Some species of cicadas live about 2-5 years, while many others can live up to 17 years. Cicadas spend most of their life underground, only crawling to the surface to breed. They will live for about a month above ground before they die.
Whenever people hear the word, “cicada”, they are reminded of the extremely loud bugs that seem to show up for part of the summer and then disappear again.
Cicadas have a really fascinating life cycle. They live for years, but most of their life is spent as a juvenile underground. As soon as they become adults and crawl to the surface, they are already about to die.
There are thousands of different kinds of cicadas all across the globe. In the United States alone, there are over 200 different kinds of cicadas. However, all cicadas are similar when you consider their life cycle and way of living.
Let’s dive in.
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Cicadas are a type of insect that spend most of their life in the juvenile stage, although they can only fly in the adult stage.
They are very good at hiding so that, many times, you’ll hear them before you see them. The sound they produce is very loud and to some people, it’s soothing, but to others, it can be quite frustrating.
Only the males create the raucous noise as they stretch their tymbals — a part of the exoskeleton capable of making noise — and release them again. In male cicadas, the tymbal is a type of membrane located in the insect’s abdomen.
Basically, the insects create this buzzing or clicking noise by vibrating their membrane — or tymbal — against their abdomen. It can be so loud that it can reach up to 106 decibels. That’s as loud as a small leaf blower!
Although the sounds produced by different cicada species sound the same to us, they are actually quite different. As with most animals, cicadas use their noises to communicate with one another.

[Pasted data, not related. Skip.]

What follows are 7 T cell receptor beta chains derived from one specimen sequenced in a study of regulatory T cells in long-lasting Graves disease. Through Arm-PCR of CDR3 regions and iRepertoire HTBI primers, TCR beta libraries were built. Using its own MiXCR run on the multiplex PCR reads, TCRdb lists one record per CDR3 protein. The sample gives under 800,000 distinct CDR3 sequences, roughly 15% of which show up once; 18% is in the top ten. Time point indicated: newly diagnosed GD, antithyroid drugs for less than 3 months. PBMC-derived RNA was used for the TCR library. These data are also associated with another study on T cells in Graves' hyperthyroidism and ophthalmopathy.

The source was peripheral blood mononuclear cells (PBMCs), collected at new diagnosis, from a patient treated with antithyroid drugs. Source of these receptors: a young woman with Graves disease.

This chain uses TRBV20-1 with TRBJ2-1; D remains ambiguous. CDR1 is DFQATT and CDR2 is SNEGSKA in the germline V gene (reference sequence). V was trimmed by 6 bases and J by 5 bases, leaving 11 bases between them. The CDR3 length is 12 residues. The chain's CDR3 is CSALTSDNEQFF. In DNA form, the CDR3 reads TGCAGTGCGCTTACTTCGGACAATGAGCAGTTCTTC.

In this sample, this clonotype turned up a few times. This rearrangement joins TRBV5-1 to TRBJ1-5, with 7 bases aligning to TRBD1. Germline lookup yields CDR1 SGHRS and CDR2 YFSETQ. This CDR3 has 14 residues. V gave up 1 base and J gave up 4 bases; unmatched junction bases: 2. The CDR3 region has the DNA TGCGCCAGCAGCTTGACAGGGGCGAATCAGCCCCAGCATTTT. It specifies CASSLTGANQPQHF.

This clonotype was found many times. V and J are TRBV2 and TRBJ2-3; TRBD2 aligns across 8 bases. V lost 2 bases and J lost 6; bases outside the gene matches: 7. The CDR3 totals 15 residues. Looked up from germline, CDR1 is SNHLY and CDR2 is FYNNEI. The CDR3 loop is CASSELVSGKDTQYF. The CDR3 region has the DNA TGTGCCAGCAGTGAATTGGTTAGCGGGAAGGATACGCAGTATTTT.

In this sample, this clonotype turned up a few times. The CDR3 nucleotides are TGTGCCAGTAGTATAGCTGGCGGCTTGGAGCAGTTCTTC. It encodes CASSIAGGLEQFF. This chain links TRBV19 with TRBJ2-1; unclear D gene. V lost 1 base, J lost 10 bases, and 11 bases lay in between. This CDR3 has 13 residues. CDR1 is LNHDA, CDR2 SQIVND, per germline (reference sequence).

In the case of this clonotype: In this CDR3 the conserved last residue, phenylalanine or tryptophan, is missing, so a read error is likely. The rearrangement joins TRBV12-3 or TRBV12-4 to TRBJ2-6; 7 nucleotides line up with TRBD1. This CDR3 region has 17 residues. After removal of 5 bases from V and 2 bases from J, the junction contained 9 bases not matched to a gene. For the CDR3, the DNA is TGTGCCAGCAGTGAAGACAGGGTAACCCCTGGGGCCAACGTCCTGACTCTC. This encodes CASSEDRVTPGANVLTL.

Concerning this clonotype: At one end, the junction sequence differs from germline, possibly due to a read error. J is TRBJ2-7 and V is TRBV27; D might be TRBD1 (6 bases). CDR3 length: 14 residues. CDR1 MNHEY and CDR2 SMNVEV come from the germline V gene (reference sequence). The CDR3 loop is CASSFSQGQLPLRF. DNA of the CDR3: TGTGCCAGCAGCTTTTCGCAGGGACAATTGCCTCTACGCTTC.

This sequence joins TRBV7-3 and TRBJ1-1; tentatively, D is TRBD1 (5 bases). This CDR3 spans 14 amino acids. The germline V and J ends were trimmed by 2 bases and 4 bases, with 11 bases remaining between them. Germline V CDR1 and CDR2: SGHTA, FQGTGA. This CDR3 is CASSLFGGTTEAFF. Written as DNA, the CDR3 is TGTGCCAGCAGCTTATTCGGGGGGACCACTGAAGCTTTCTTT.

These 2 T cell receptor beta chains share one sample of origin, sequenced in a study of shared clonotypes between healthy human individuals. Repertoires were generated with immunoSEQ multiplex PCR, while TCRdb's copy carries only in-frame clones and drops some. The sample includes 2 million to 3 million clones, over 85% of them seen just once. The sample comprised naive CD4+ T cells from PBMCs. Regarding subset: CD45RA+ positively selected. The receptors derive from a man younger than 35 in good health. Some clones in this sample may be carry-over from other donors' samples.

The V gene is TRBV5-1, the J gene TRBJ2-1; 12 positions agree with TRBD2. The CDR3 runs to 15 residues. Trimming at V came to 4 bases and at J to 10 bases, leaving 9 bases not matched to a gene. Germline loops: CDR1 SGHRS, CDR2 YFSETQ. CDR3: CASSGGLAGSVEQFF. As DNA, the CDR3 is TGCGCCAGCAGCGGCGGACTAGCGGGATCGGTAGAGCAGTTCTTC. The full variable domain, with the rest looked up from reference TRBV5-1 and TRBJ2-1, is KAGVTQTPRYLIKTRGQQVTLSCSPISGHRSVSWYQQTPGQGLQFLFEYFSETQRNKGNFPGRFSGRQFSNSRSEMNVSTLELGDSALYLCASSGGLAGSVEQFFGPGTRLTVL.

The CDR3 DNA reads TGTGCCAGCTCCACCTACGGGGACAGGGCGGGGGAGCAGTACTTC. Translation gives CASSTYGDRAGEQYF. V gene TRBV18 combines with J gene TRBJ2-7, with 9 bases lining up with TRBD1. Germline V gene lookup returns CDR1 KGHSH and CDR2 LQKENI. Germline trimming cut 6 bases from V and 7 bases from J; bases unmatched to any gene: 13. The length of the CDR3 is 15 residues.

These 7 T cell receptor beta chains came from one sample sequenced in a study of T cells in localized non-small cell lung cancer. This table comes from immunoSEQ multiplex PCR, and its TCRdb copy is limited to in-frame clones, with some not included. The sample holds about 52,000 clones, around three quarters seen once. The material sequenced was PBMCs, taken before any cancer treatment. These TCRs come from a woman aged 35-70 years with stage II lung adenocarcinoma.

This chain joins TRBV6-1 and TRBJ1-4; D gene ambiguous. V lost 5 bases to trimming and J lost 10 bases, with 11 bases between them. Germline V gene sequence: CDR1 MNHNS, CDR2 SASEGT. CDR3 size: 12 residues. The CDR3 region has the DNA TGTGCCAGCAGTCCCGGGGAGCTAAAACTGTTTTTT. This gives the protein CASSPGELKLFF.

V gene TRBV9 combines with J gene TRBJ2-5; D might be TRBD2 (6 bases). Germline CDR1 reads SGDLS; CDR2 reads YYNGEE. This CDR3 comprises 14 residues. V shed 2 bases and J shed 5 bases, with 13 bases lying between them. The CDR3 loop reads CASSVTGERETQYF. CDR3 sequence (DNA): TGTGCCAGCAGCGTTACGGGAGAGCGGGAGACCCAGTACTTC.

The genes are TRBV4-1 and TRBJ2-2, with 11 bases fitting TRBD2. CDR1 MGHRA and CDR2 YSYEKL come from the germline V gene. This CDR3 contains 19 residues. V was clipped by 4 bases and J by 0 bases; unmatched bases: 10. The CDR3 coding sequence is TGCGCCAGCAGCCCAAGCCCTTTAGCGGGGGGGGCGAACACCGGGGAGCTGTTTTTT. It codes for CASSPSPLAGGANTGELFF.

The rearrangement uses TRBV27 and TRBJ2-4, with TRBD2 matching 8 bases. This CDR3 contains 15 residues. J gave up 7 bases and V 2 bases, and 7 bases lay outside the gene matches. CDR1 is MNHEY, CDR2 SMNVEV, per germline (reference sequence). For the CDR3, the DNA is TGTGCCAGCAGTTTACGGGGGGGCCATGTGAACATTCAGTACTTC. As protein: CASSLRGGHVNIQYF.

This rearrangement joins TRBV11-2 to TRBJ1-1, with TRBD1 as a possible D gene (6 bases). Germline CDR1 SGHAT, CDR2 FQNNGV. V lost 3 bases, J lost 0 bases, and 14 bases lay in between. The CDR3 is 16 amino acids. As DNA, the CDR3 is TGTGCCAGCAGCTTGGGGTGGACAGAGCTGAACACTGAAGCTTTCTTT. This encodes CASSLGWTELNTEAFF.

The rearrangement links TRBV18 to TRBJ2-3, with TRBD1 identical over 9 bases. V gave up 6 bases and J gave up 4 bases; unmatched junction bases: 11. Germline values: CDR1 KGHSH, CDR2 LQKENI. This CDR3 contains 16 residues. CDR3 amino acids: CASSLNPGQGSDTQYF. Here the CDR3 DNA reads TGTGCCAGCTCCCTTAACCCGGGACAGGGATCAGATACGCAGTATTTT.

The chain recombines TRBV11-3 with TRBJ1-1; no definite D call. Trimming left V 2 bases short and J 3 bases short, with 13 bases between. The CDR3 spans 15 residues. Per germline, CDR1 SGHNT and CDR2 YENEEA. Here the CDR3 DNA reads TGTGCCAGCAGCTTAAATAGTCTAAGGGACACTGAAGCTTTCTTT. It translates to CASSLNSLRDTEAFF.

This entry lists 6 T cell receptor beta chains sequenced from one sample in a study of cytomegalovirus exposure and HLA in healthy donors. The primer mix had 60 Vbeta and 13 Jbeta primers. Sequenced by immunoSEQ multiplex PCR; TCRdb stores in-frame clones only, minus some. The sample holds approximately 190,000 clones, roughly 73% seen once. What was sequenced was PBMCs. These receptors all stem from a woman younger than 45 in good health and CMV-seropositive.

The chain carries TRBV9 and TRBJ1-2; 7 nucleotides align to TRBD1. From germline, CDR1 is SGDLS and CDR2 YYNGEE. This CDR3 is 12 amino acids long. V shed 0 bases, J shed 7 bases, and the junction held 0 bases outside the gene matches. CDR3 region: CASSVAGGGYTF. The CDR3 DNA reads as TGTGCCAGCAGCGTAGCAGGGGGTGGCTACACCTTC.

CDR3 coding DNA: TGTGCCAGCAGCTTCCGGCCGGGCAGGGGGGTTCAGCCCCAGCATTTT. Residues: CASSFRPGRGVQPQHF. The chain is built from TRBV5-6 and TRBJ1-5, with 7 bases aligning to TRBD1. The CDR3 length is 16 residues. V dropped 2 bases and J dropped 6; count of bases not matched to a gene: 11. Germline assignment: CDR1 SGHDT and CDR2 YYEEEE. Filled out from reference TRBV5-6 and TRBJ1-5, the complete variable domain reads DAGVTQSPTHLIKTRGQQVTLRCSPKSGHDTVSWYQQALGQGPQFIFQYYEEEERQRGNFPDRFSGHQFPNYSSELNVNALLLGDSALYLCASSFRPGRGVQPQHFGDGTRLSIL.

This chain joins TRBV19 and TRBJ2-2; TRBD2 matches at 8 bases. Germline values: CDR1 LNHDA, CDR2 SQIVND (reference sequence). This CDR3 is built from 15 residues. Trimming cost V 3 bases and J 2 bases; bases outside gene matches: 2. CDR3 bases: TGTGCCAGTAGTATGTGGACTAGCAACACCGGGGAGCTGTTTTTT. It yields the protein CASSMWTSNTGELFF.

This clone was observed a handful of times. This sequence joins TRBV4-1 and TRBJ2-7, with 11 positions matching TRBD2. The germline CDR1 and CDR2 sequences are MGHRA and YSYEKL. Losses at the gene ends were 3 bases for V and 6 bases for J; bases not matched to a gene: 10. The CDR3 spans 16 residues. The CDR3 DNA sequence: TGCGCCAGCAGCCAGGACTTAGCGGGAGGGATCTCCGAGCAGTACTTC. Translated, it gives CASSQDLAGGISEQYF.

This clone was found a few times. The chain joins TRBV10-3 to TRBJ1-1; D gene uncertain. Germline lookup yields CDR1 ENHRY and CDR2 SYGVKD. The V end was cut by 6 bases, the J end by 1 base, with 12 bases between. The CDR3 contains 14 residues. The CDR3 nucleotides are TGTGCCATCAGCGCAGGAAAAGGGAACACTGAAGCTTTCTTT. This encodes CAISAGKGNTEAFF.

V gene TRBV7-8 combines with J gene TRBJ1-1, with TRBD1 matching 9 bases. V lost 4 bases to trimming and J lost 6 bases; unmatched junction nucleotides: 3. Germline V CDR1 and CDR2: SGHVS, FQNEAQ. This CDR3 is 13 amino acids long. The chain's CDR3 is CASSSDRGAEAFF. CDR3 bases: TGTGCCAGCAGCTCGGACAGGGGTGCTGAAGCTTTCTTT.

There are several different species of cicadas. Still, there are a few things that all cicadas have in common that you can use to identify them.
First, the sound that a cicada makes is very loud and unique. Once you’ve heard their noise, you will never be able to forget it. They also have large wings that are transparent. Because they are transparent, you can see the veins running throughout the wings.
You’ll also notice that the insects have very large eyes, but have short antennae. The exact size varies with each species, but a full grown cicada is usually about 1-2 in (2-5 cm) long. Their bodies are stout and wide, and they have broad heads.
The main difference between periodical and annual cicadas is the amount of time they stay underground before reaching adulthood. Periodical cicadas live underground for 17 years before they become adults — or imagoes — and emerge from the ground.
However, there is another difference between the two kinds of cicadas. They emerge differently. Periodicals hatch in massive numbers, which is why so many people dread their coming. Some years, certain areas may seem overrun by the sheer number of cicadas and the noise that they make.
So many periodical cicadas can emerge from the ground at once that up to 1.5 million cicadas can fit inside just one acre of land.
Make no mistake, though. Just because these cicadas only emerge every 17 years doesn’t mean that you’ll only see them every 17 years. There are different populations of cicadas that lay eggs and emerge during different years — this is called a “brood cycle”.
Brood cycles will overlap so that generally, there will be some cicadas emerging every year while some stay underground and mature.
Generally, batches of annual cicadas emerge every year. This is why they’re called “annual” cicadas despite the individual cicadas only emerging once in their lifetime.
However, there are some years where we will see a surge of cicadas, and other years where we won’t see them at all. This evolved strategy helps ensure their survival because predators do not become dependent on them. When they do emerge, predators won’t be prepared for it, leaving the cicadas with a better chance.
Researchers believe that periodical cicadas have evolved to hatch in such large numbers because it ensures their survival. Assuredly, many cicadas will be eaten by predators. However, when a large amount of cicadas hatches at the same time, many will survive to reproduce.
Interestingly, although cicadas can be found all around the world, periodicals are only found in North America. More specifically, they are only found in the eastern and central regions of the United States. In total, they only make up 2% of the total cicada population.